"Ojos Verdes" por Placido Domingo

Of course, they all partake of the basics, the even step, the rock and the quick and slow steps. And they go with the music of their choice. They have solo dancing and partner dancing. The more experience dancers will partner. The kids can do their own thing as they wish.

Makua Alii

Started out to be such a nice planned Thursday evening at Makua Alii. I would spend an hour and half talking with my friends and they would all be taking pictures of each other. I got the camera and the batteries ready. I left early and got the Express bus at a little after 5:30, got to Kalihi Transit Center and only waited about ten minutes for #1 bus. I was at Makua Alii before seven pm.

"The best thing about the future is that it comes just one day at a time."

There were some people there already taking classes from Tad and Kathy and the whole thing looked like it was going to be nice evening. I said hello to my old friend Herbie and sat with a couple of nice ladies. My memory is failing evermore on names. I intend on going more often and will remember next time.


Gave away my last DVD and a few CDs. These are awfully nice people. They were up and dancing in a short time and I took my camera out. I thought this time I had two good batteries but the camera kept closing up. I replaced it with my backup batteries and the same thing. So I thought I'd better wind it up and leave with enough time to walk all the way to Ala Moana Center and get the last Express bus to Nanakuli.

"Maui Waltz" by Loyal Garner

I happened to go by Don Quijote and bought new batteries and walked back to the dance. They were having their last dances but I persuade some people to take some photos. Actually they had trouble and I only had one in the memory card. But better than last time when I got none.


Maybe next time we can get some names to go with the photo. First names is good enough.

Kathy volunteered to drop me off at Ala Moana to get the slow bus to Nanakuli. Fortunately, when I got to the corner, the last Express bus got there too. I was home before ten, thanks to Kathy.  All in all it was a good day and I will try again next week. We gotta get it right.


The most valuable photo for these blogs from the view point of the reader/dancers is still the four to six people photo. very, very difficult to get. All coming attractions  and at the shindigs, should have photos, write ups and perhaps a few quotes from some the attendees. This is Social Media.

"Tiny Bubbles" by Don Ho

Many people do not know what Social Media is all about. It will take some time but I believe these blogs will be the ones getting the right people to sending in their opinions and the hits will go through the roof, The results will be that all the dancers will get to know each other and on Oahu they are all terrific people.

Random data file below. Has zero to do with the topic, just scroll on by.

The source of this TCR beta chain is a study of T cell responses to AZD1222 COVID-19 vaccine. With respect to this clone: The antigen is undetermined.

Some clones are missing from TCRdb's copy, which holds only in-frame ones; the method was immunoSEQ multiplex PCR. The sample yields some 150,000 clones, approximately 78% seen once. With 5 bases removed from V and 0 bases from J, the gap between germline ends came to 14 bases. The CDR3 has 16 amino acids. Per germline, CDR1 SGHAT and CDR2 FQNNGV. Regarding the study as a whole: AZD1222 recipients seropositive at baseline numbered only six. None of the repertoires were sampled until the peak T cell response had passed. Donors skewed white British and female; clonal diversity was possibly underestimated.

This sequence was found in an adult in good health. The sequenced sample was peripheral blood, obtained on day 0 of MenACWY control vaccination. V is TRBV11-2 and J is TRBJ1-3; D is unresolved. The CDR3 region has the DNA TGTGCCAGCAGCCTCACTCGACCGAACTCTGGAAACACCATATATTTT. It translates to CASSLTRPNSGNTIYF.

Monday, May 4, 2015

Milonga

Everyone in Tango has heard the name "Milonga" and many know where it comes from many also do not. Roughly we know that it evolved from the Indian groups hundreds of years before the Incas in Peru. And it was basically a "cat" dance with about 8 slow walking steps ending in a pounce. Similar to the original Fox Trot but slower.

"Perhaps we could accept responsibility for our lives. Know that it is us,
who will get us where we want to go, no one else.”


In South America they were predominantly interested in the two count and most of their dances evolved into that kind. At about one hundred and twenty five years ago, the documentation of the Milonga gets to be a little clearer. And of course for the majority of the Tango aficionados this is where the history of the Tango began. They may be right but it was still the Milonga and just getting new additions and new names.


The Milonga has had many of the present basic ingredients as it has been evolving in South America for almost two millenniums. The old drum beats were lost and replaced by bass strings and the dance had many new movements. much new music and new instruments added by the Europeans. Naturally, by this time many of the old timers in Argentina were saying, “It’s just not Da Reel Teeng.”

"Mi Buenos Aires Querido" por Carlos Gardel

The names of the newer places surrounding La Orilla (the edge) are still nostalgically remembered and much has been written about them. This is where they first depicted the Gaucho in Milonga exhibition dances and La Milonga became a performing art, to be sung and danced for an audience. And the myths about the Gauchos began.